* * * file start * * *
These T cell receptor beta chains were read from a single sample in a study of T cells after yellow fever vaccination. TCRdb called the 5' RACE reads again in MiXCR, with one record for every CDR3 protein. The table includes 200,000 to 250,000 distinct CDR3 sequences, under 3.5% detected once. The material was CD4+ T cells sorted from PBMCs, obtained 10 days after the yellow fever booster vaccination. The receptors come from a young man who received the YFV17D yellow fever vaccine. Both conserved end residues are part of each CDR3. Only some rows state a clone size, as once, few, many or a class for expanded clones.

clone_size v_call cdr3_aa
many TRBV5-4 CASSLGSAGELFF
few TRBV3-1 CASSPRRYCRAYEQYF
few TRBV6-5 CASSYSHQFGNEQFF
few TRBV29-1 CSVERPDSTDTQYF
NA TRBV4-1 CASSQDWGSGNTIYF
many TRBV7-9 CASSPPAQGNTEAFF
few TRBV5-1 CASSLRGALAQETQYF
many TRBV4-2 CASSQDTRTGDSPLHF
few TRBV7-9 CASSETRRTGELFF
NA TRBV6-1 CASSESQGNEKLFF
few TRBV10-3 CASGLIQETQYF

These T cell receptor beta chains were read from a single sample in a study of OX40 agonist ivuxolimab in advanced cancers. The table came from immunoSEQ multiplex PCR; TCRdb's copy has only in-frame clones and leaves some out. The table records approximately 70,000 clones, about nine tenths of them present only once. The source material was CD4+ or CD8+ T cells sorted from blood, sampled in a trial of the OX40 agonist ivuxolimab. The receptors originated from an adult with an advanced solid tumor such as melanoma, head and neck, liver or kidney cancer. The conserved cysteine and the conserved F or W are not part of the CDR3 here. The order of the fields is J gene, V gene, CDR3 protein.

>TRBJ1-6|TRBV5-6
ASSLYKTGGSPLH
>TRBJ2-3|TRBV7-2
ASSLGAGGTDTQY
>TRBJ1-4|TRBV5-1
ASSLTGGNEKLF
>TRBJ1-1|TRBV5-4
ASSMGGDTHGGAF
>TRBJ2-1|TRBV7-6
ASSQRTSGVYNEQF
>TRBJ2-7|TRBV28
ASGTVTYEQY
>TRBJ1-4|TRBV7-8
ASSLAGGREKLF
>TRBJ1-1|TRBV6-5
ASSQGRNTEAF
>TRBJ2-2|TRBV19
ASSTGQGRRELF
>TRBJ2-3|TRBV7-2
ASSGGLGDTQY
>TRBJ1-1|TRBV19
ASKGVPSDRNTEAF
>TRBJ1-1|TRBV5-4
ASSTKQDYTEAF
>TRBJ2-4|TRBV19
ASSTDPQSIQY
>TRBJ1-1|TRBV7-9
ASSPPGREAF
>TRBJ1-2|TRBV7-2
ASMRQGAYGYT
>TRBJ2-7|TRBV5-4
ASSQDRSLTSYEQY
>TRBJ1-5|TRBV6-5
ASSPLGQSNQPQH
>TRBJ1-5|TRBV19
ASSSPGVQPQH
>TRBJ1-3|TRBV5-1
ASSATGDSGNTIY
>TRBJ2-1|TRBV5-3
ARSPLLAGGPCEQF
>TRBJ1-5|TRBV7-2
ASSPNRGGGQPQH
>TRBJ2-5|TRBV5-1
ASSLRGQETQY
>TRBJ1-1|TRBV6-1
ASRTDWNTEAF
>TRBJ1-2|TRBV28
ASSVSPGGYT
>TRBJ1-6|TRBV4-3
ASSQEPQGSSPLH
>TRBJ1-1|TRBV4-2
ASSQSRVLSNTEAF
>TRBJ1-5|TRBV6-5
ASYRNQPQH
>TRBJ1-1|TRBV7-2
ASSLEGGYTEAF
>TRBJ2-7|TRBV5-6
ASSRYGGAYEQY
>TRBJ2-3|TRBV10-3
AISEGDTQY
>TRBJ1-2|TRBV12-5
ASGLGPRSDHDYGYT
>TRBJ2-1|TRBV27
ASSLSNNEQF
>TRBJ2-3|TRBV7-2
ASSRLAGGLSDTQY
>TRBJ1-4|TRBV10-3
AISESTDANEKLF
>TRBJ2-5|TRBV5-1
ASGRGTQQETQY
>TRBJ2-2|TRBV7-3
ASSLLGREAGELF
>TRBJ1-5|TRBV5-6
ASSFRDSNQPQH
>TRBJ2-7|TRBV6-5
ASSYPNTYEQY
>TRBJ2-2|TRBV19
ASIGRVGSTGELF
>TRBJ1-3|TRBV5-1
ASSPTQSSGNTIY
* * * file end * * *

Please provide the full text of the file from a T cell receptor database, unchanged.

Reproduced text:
These T cell receptor beta chains were read from a single sample in a study of T cells after yellow fever vaccination. TCRdb called the 5' RACE reads again in MiXCR, with one record for every CDR3 protein. The table includes 200,000 to 250,000 distinct CDR3 sequences, under 3.5% detected once. The material was CD4+ T cells sorted from PBMCs, obtained 10 days after the yellow fever booster vaccination. The receptors come from a young man who received the YFV17D yellow fever vaccine. Both conserved end residues are part of each CDR3. Only some rows state a clone size, as once, few, many or a class for expanded clones.

clone_size v_call cdr3_aa
many TRBV5-4 CASSLGSAGELFF
few TRBV3-1 CASSPRRYCRAYEQYF
few TRBV6-5 CASSYSHQFGNEQFF
few TRBV29-1 CSVERPDSTDTQYF
NA TRBV4-1 CASSQDWGSGNTIYF
many TRBV7-9 CASSPPAQGNTEAFF
few TRBV5-1 CASSLRGALAQETQYF
many TRBV4-2 CASSQDTRTGDSPLHF
few TRBV7-9 CASSETRRTGELFF
NA TRBV6-1 CASSESQGNEKLFF
few TRBV10-3 CASGLIQETQYF

These T cell receptor beta chains were read from a single sample in a study of OX40 agonist ivuxolimab in advanced cancers. The table came from immunoSEQ multiplex PCR; TCRdb's copy has only in-frame clones and leaves some out. The table records approximately 70,000 clones, about nine tenths of them present only once. The source material was CD4+ or CD8+ T cells sorted from blood, sampled in a trial of the OX40 agonist ivuxolimab. The receptors originated from an adult with an advanced solid tumor such as melanoma, head and neck, liver or kidney cancer. The conserved cysteine and the conserved F or W are not part of the CDR3 here. The order of the fields is J gene, V gene, CDR3 protein.

>TRBJ1-6|TRBV5-6
ASSLYKTGGSPLH
>TRBJ2-3|TRBV7-2
ASSLGAGGTDTQY
>TRBJ1-4|TRBV5-1
ASSLTGGNEKLF
>TRBJ1-1|TRBV5-4
ASSMGGDTHGGAF
>TRBJ2-1|TRBV7-6
ASSQRTSGVYNEQF
>TRBJ2-7|TRBV28
ASGTVTYEQY
>TRBJ1-4|TRBV7-8
ASSLAGGREKLF
>TRBJ1-1|TRBV6-5
ASSQGRNTEAF
>TRBJ2-2|TRBV19
ASSTGQGRRELF
>TRBJ2-3|TRBV7-2
ASSGGLGDTQY
>TRBJ1-1|TRBV19
ASKGVPSDRNTEAF
>TRBJ1-1|TRBV5-4
ASSTKQDYTEAF
>TRBJ2-4|TRBV19
ASSTDPQSIQY
>TRBJ1-1|TRBV7-9
ASSPPGREAF
>TRBJ1-2|TRBV7-2
ASMRQGAYGYT
>TRBJ2-7|TRBV5-4
ASSQDRSLTSYEQY
>TRBJ1-5|TRBV6-5
ASSPLGQSNQPQH
>TRBJ1-5|TRBV19
ASSSPGVQPQH
>TRBJ1-3|TRBV5-1
ASSATGDSGNTIY
>TRBJ2-1|TRBV5-3
ARSPLLAGGPCEQF
>TRBJ1-5|TRBV7-2
ASSPNRGGGQPQH
>TRBJ2-5|TRBV5-1
ASSLRGQETQY
>TRBJ1-1|TRBV6-1
ASRTDWNTEAF
>TRBJ1-2|TRBV28
ASSVSPGGYT
>TRBJ1-6|TRBV4-3
ASSQEPQGSSPLH
>TRBJ1-1|TRBV4-2
ASSQSRVLSNTEAF
>TRBJ1-5|TRBV6-5
ASYRNQPQH
>TRBJ1-1|TRBV7-2
ASSLEGGYTEAF
>TRBJ2-7|TRBV5-6
ASSRYGGAYEQY
>TRBJ2-3|TRBV10-3
AISEGDTQY
>TRBJ1-2|TRBV12-5
ASGLGPRSDHDYGYT
>TRBJ2-1|TRBV27
ASSLSNNEQF
>TRBJ2-3|TRBV7-2
ASSRLAGGLSDTQY
>TRBJ1-4|TRBV10-3
AISESTDANEKLF
>TRBJ2-5|TRBV5-1
ASGRGTQQETQY
>TRBJ2-2|TRBV7-3
ASSLLGREAGELF
>TRBJ1-5|TRBV5-6
ASSFRDSNQPQH
>TRBJ2-7|TRBV6-5
ASSYPNTYEQY
>TRBJ2-2|TRBV19
ASIGRVGSTGELF
>TRBJ1-3|TRBV5-1
ASSPTQSSGNTIY